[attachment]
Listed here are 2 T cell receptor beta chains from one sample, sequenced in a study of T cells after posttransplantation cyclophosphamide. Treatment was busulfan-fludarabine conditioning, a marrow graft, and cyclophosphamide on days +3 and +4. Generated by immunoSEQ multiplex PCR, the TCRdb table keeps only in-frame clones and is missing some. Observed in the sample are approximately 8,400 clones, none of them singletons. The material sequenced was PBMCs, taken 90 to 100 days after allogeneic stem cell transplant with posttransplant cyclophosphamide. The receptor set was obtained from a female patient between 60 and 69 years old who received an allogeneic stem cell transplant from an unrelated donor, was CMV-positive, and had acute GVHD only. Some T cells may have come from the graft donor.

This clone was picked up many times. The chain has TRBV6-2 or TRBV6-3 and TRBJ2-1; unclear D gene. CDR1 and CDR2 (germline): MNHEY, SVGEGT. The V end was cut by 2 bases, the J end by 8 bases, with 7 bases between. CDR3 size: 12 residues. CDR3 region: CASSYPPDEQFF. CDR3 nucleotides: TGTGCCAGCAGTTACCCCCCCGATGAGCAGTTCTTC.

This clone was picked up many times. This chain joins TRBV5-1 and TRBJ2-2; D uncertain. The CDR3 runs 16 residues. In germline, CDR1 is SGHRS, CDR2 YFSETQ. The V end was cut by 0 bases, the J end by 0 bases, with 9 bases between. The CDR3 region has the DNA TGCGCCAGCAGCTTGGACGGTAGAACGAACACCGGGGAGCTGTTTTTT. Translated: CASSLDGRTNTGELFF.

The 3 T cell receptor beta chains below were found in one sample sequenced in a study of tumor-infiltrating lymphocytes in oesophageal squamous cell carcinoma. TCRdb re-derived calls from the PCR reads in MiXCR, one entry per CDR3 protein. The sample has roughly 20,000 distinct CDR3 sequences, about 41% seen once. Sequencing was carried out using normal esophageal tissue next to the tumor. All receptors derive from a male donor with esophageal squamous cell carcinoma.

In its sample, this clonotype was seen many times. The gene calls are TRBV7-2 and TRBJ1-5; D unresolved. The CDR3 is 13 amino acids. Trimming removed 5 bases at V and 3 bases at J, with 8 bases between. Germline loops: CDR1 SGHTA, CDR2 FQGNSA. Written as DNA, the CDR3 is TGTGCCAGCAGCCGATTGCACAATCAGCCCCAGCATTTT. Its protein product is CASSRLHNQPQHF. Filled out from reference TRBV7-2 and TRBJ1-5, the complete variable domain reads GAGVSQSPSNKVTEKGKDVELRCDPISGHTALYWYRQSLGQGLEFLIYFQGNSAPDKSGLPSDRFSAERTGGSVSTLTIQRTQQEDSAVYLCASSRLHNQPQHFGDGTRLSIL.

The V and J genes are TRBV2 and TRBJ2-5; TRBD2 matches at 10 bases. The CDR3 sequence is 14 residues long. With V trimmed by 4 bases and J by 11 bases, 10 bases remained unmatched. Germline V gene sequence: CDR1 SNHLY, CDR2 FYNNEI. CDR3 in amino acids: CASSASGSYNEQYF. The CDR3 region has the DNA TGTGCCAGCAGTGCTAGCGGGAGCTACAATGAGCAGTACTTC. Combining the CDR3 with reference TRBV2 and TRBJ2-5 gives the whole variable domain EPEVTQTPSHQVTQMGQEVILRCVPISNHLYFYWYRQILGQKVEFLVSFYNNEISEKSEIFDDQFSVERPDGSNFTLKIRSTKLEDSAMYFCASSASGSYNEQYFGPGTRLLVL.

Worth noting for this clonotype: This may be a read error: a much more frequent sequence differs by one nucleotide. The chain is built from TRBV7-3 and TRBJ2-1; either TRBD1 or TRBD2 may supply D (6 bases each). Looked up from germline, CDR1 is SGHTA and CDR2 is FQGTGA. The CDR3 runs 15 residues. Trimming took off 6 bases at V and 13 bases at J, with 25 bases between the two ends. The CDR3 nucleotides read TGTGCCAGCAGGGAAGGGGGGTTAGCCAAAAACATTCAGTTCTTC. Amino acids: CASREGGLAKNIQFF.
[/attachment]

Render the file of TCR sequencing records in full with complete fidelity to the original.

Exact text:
Listed here are 2 T cell receptor beta chains from one sample, sequenced in a study of T cells after posttransplantation cyclophosphamide. Treatment was busulfan-fludarabine conditioning, a marrow graft, and cyclophosphamide on days +3 and +4. Generated by immunoSEQ multiplex PCR, the TCRdb table keeps only in-frame clones and is missing some. Observed in the sample are approximately 8,400 clones, none of them singletons. The material sequenced was PBMCs, taken 90 to 100 days after allogeneic stem cell transplant with posttransplant cyclophosphamide. The receptor set was obtained from a female patient between 60 and 69 years old who received an allogeneic stem cell transplant from an unrelated donor, was CMV-positive, and had acute GVHD only. Some T cells may have come from the graft donor.

This clone was picked up many times. The chain has TRBV6-2 or TRBV6-3 and TRBJ2-1; unclear D gene. CDR1 and CDR2 (germline): MNHEY, SVGEGT. The V end was cut by 2 bases, the J end by 8 bases, with 7 bases between. CDR3 size: 12 residues. CDR3 region: CASSYPPDEQFF. CDR3 nucleotides: TGTGCCAGCAGTTACCCCCCCGATGAGCAGTTCTTC.

This clone was picked up many times. This chain joins TRBV5-1 and TRBJ2-2; D uncertain. The CDR3 runs 16 residues. In germline, CDR1 is SGHRS, CDR2 YFSETQ. The V end was cut by 0 bases, the J end by 0 bases, with 9 bases between. The CDR3 region has the DNA TGCGCCAGCAGCTTGGACGGTAGAACGAACACCGGGGAGCTGTTTTTT. Translated: CASSLDGRTNTGELFF.

The 3 T cell receptor beta chains below were found in one sample sequenced in a study of tumor-infiltrating lymphocytes in oesophageal squamous cell carcinoma. TCRdb re-derived calls from the PCR reads in MiXCR, one entry per CDR3 protein. The sample has roughly 20,000 distinct CDR3 sequences, about 41% seen once. Sequencing was carried out using normal esophageal tissue next to the tumor. All receptors derive from a male donor with esophageal squamous cell carcinoma.

In its sample, this clonotype was seen many times. The gene calls are TRBV7-2 and TRBJ1-5; D unresolved. The CDR3 is 13 amino acids. Trimming removed 5 bases at V and 3 bases at J, with 8 bases between. Germline loops: CDR1 SGHTA, CDR2 FQGNSA. Written as DNA, the CDR3 is TGTGCCAGCAGCCGATTGCACAATCAGCCCCAGCATTTT. Its protein product is CASSRLHNQPQHF. Filled out from reference TRBV7-2 and TRBJ1-5, the complete variable domain reads GAGVSQSPSNKVTEKGKDVELRCDPISGHTALYWYRQSLGQGLEFLIYFQGNSAPDKSGLPSDRFSAERTGGSVSTLTIQRTQQEDSAVYLCASSRLHNQPQHFGDGTRLSIL.

The V and J genes are TRBV2 and TRBJ2-5; TRBD2 matches at 10 bases. The CDR3 sequence is 14 residues long. With V trimmed by 4 bases and J by 11 bases, 10 bases remained unmatched. Germline V gene sequence: CDR1 SNHLY, CDR2 FYNNEI. CDR3 in amino acids: CASSASGSYNEQYF. The CDR3 region has the DNA TGTGCCAGCAGTGCTAGCGGGAGCTACAATGAGCAGTACTTC. Combining the CDR3 with reference TRBV2 and TRBJ2-5 gives the whole variable domain EPEVTQTPSHQVTQMGQEVILRCVPISNHLYFYWYRQILGQKVEFLVSFYNNEISEKSEIFDDQFSVERPDGSNFTLKIRSTKLEDSAMYFCASSASGSYNEQYFGPGTRLLVL.

Worth noting for this clonotype: This may be a read error: a much more frequent sequence differs by one nucleotide. The chain is built from TRBV7-3 and TRBJ2-1; either TRBD1 or TRBD2 may supply D (6 bases each). Looked up from germline, CDR1 is SGHTA and CDR2 is FQGTGA. The CDR3 runs 15 residues. Trimming took off 6 bases at V and 13 bases at J, with 25 bases between the two ends. The CDR3 nucleotides read TGTGCCAGCAGGGAAGGGGGGTTAGCCAAAAACATTCAGTTCTTC. Amino acids: CASREGGLAKNIQFF.